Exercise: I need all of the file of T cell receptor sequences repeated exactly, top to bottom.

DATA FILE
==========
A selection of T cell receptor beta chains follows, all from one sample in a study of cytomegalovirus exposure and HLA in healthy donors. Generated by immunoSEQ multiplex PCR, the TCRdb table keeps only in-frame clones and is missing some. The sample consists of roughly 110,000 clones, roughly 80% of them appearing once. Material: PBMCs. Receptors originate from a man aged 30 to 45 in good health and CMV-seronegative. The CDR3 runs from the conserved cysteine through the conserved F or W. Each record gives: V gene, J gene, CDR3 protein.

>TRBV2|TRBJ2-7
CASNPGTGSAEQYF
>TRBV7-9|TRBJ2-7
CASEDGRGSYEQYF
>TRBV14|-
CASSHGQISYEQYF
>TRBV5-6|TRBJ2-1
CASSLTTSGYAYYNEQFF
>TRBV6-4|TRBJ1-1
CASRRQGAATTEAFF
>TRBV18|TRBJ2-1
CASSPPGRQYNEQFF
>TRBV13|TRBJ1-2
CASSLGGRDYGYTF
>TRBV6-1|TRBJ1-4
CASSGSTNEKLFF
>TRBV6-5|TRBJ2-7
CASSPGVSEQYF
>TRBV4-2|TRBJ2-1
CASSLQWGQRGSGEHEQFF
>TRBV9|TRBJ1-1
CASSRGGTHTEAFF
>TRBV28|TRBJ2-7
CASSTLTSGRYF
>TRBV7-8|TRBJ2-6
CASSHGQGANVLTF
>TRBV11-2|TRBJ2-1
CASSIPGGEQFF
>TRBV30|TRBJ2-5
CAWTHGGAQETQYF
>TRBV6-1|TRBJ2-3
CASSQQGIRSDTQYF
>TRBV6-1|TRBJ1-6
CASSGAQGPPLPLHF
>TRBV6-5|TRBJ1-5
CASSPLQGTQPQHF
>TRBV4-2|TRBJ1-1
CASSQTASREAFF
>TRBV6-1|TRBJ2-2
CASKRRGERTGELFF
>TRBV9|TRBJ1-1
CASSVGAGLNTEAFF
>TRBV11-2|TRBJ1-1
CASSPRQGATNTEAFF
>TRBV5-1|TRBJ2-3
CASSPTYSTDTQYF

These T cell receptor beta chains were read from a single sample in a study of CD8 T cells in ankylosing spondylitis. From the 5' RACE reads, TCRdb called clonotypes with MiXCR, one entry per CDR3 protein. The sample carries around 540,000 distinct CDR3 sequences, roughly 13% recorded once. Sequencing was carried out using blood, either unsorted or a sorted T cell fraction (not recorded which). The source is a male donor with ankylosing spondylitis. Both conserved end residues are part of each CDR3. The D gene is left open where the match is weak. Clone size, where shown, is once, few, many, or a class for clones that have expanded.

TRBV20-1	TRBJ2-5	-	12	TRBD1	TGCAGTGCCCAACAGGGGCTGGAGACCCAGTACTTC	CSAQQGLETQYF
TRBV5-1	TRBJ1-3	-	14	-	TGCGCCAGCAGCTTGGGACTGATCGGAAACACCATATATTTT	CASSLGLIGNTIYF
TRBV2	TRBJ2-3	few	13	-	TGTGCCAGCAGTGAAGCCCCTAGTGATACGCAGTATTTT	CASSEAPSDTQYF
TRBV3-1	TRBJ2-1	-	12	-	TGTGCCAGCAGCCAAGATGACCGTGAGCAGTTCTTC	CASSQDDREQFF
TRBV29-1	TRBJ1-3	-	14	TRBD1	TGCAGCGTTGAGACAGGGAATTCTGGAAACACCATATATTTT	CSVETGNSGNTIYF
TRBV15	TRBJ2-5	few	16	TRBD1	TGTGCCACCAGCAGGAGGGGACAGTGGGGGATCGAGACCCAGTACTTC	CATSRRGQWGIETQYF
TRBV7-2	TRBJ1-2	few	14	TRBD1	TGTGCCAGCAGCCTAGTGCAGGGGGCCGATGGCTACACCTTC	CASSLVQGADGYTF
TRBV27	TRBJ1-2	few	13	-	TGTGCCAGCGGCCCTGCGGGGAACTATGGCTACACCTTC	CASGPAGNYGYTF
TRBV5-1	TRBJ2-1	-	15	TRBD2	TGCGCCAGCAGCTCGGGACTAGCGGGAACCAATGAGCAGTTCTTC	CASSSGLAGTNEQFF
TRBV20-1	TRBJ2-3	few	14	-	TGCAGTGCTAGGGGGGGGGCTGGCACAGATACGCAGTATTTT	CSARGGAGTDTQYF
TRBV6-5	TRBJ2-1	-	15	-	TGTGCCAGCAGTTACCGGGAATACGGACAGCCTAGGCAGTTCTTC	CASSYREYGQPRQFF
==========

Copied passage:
A selection of T cell receptor beta chains follows, all from one sample in a study of cytomegalovirus exposure and HLA in healthy donors. Generated by immunoSEQ multiplex PCR, the TCRdb table keeps only in-frame clones and is missing some. The sample consists of roughly 110,000 clones, roughly 80% of them appearing once. Material: PBMCs. Receptors originate from a man aged 30 to 45 in good health and CMV-seronegative. The CDR3 runs from the conserved cysteine through the conserved F or W. Each record gives: V gene, J gene, CDR3 protein.

>TRBV2|TRBJ2-7
CASNPGTGSAEQYF
>TRBV7-9|TRBJ2-7
CASEDGRGSYEQYF
>TRBV14|-
CASSHGQISYEQYF
>TRBV5-6|TRBJ2-1
CASSLTTSGYAYYNEQFF
>TRBV6-4|TRBJ1-1
CASRRQGAATTEAFF
>TRBV18|TRBJ2-1
CASSPPGRQYNEQFF
>TRBV13|TRBJ1-2
CASSLGGRDYGYTF
>TRBV6-1|TRBJ1-4
CASSGSTNEKLFF
>TRBV6-5|TRBJ2-7
CASSPGVSEQYF
>TRBV4-2|TRBJ2-1
CASSLQWGQRGSGEHEQFF
>TRBV9|TRBJ1-1
CASSRGGTHTEAFF
>TRBV28|TRBJ2-7
CASSTLTSGRYF
>TRBV7-8|TRBJ2-6
CASSHGQGANVLTF
>TRBV11-2|TRBJ2-1
CASSIPGGEQFF
>TRBV30|TRBJ2-5
CAWTHGGAQETQYF
>TRBV6-1|TRBJ2-3
CASSQQGIRSDTQYF
>TRBV6-1|TRBJ1-6
CASSGAQGPPLPLHF
>TRBV6-5|TRBJ1-5
CASSPLQGTQPQHF
>TRBV4-2|TRBJ1-1
CASSQTASREAFF
>TRBV6-1|TRBJ2-2
CASKRRGERTGELFF
>TRBV9|TRBJ1-1
CASSVGAGLNTEAFF
>TRBV11-2|TRBJ1-1
CASSPRQGATNTEAFF
>TRBV5-1|TRBJ2-3
CASSPTYSTDTQYF

These T cell receptor beta chains were read from a single sample in a study of CD8 T cells in ankylosing spondylitis. From the 5' RACE reads, TCRdb called clonotypes with MiXCR, one entry per CDR3 protein. The sample carries around 540,000 distinct CDR3 sequences, roughly 13% recorded once. Sequencing was carried out using blood, either unsorted or a sorted T cell fraction (not recorded which). The source is a male donor with ankylosing spondylitis. Both conserved end residues are part of each CDR3. The D gene is left open where the match is weak. Clone size, where shown, is once, few, many, or a class for clones that have expanded.

TRBV20-1	TRBJ2-5	-	12	TRBD1	TGCAGTGCCCAACAGGGGCTGGAGACCCAGTACTTC	CSAQQGLETQYF
TRBV5-1	TRBJ1-3	-	14	-	TGCGCCAGCAGCTTGGGACTGATCGGAAACACCATATATTTT	CASSLGLIGNTIYF
TRBV2	TRBJ2-3	few	13	-	TGTGCCAGCAGTGAAGCCCCTAGTGATACGCAGTATTTT	CASSEAPSDTQYF
TRBV3-1	TRBJ2-1	-	12	-	TGTGCCAGCAGCCAAGATGACCGTGAGCAGTTCTTC	CASSQDDREQFF
TRBV29-1	TRBJ1-3	-	14	TRBD1	TGCAGCGTTGAGACAGGGAATTCTGGAAACACCATATATTTT	CSVETGNSGNTIYF
TRBV15	TRBJ2-5	few	16	TRBD1	TGTGCCACCAGCAGGAGGGGACAGTGGGGGATCGAGACCCAGTACTTC	CATSRRGQWGIETQYF
TRBV7-2	TRBJ1-2	few	14	TRBD1	TGTGCCAGCAGCCTAGTGCAGGGGGCCGATGGCTACACCTTC	CASSLVQGADGYTF
TRBV27	TRBJ1-2	few	13	-	TGTGCCAGCGGCCCTGCGGGGAACTATGGCTACACCTTC	CASGPAGNYGYTF
TRBV5-1	TRBJ2-1	-	15	TRBD2	TGCGCCAGCAGCTCGGGACTAGCGGGAACCAATGAGCAGTTCTTC	CASSSGLAGTNEQFF
TRBV20-1	TRBJ2-3	few	14	-	TGCAGTGCTAGGGGGGGGGCTGGCACAGATACGCAGTATTTT	CSARGGAGTDTQYF
TRBV6-5	TRBJ2-1	-	15	-	TGTGCCAGCAGTTACCGGGAATACGGACAGCCTAGGCAGTTCTTC	CASSYREYGQPRQFF